'Now if Firestone was not negligent and did exercise ordinary care, and any defect got into the tire while in its control, notwithstanding ordinary care, that would be what the law designates as an unavoidable accident, for the occurrence of which the Firestone would not be liable.'


It seems to us that that was a mere elaboration or additional statement of the issue that the defendant would not be liable unless guilty of negligence. See Savannah Electric Co. v. Jackson, 132 Ga. 559, 563, 64 S.E. 680, 682.


The plaintiffs objected to the refusal of the court to give requested charge No. 3, set out in the margin.6 The second sentence of the charge imposed too strict a duty upon the defendant. Under Georgia law, the manufacturer is bound only to the exercise of ordinary care. Cole v. Pepsi-Cola Bottling Co., 65 Ga.App. 204, 15 S.E.2d 543; Armour & Company v. Miller, 39 Ga.App. 228, 147 S.E. 184; Slaughter v. Atlanta Coca-Cola Bottling Co., 48 Ga.App. 327, 172 S.E. 723.


In Simmons Co. v. Hardin, 75 Ga.App. 420, 43 S.E.2d 553, 557, 558, the Court of Appeals of Georgia quoted with approval from the Restatement of Torts as follows:


"The purpose which the article, if perfect, is intended to accomplish is immaterial. The important thing is the harm which it is likely to do if it is imperfect.' Restatement of the Law of Torts, 395, p. 1074.'


The appellants complain that the district court refused to give that statement in a written charge to the jury, to which refusal exception was duly reserved. The instructions given by the court cover clearly and exhaustively the duties owed by the defendant and the court was well within its discretion in refusing to charge further, as requested, on the ground that such charge would be argumentative and confusing to the jury rather than helpful. The Court of Appeals of Georgia has itself recognized that, 'language employed by appellate courts in demonstrating the correctness of their rulings is often argumentative and otherwise objectionable as a charge to the jury.' Atlantic Coast Line R. Co. v. Clements, 92 Ga.App. 451, 454, 88 S.E.2d 809, 812; see also Atlanta & W.P.R. Co. v. Hudson, 123 Ga. 108, 51 S.E. 29, 30.


We find no reversible error in the record and the judgments are




The tire was not blown to bits, but the tire and the rim separated violently with a noise like an explosion. To a visual examination, the tire appeared new even after the explosion, but a careful manual inspection disclosed a flexible weak spot in the 'bead' of the tire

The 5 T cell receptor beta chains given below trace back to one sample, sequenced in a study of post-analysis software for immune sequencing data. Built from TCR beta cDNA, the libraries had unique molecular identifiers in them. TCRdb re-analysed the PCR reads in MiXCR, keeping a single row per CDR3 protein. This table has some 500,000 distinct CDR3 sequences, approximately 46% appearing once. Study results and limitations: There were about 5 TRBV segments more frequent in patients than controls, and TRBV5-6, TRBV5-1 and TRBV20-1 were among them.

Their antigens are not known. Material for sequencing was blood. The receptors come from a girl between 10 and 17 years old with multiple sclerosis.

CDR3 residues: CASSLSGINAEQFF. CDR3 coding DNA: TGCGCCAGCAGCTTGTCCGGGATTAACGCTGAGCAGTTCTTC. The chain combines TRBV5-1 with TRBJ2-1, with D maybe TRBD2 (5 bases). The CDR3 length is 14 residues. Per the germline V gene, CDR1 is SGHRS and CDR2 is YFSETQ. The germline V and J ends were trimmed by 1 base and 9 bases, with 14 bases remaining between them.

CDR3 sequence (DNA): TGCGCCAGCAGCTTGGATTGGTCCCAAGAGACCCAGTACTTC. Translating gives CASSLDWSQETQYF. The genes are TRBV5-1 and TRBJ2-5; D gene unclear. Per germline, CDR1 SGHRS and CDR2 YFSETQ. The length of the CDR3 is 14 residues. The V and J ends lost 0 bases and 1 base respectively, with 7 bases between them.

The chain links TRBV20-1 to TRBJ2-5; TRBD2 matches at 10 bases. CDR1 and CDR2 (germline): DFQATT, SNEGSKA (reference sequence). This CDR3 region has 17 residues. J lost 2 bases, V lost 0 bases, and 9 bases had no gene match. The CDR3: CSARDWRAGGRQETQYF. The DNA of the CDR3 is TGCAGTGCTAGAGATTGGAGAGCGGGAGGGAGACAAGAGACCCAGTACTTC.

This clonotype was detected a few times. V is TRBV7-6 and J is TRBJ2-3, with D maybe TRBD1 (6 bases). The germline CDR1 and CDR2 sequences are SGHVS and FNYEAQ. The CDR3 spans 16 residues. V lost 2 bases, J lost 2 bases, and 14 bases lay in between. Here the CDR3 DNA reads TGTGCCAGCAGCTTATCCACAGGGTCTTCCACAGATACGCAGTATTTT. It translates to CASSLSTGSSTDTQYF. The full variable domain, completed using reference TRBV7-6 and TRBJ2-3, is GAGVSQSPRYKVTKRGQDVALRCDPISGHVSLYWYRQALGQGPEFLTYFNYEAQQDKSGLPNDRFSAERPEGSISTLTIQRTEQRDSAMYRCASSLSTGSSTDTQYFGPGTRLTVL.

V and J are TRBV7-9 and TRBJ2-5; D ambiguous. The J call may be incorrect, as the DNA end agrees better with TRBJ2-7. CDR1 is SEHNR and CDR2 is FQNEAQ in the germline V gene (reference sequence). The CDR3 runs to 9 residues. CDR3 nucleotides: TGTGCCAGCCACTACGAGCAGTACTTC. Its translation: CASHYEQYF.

The defendant had manufactured and sold some 26 1/2 million tubeless tires since they were first put on the market in the fall of 1951


The plaintiff Dillard had testified that he had not put enough air i- the tire for it to register on the tire gauge, or not as much as ten pounds pressure cf air


In its final instructions to the jury, the court charged them that, 'The opinion testimony of an expert can be based upon hypothetical questions, or based upon observations of the expert. However, you should not consider any opinion at all unless the facts upon which it is based are found by you to be true and correct.'


'Q. In that mounting operation which you have described, is there some one point in the tire bead that takes the greatest stress? A. If the bead wire hoop, which has a start and a finish, happens to fall across this part, it is, it he had not put enough air in the tire in the continuity of the bead, and it is more apt to break than a portion where you will have a continuous sequence

'Q. Now, as that final bead goes over, or attempts to go over the hump in the mounting process, what happens to that arc of your bead wire? Is it, does it gradually seat and go over? A. It gradually shortens until it finally reaches the desired diameter over the hump.

'Q. And what effect does that shortening of the arc have on the stresses and forces that are placed on the bead wire at that point? A. The stresses placed on the bead wire are a combination of stresses. The combination of tension, tortion and bending. It is a combined stress, and it imposes a load on the bead which is much greater than the load imposed in the actual tire service.

'Q. I will ask you whether or not that concentration of stresses is going on all over the bead wire, or at one particular point? A. With that, with adequate lubrication it tends to distribute it, although I feel sure there does tend to be a, some concentration of stress at that point.

'Q. Yes, sir, and if it hangs up, as it has in that illustration there, with only one point remaining not over the bead as illustrated here, where is the greatest strain on the bead wire? A. It tends to be in the center of this arc.

'Q. Yes, sir, and illustrate on your other diagram. A. That would be--

'Q. Number Five. A.-- the low point here.

'Q. Yes, sir. A. Of course, if the place would be at this point, then it would tend to be more, the more critical point.

'Q. Yes, sir. Now, does that happen in the mounting of the tire? A. It does.'


'A manufacturer, and in this case the Firestone Tire & Rubber Company, may be liable for an injury arising from a defect in a tire manufactured or processed by it, which it ought to have discovered, such as one which it could have ascertained by proper care or attention, or by making a reasonable test or inspection. Where the alleged defect causing the injury was in the construction of said tire, the manufacturer thereof being under a duty to furnish a safe, suitable and proper tire, such defective construction or processing was misfeasance on the part of the manufacturer, and it was ipso facto chargeable with knowledge of the defective condition. It was its duty to know whether the tire was constructed or processed defectively or not.'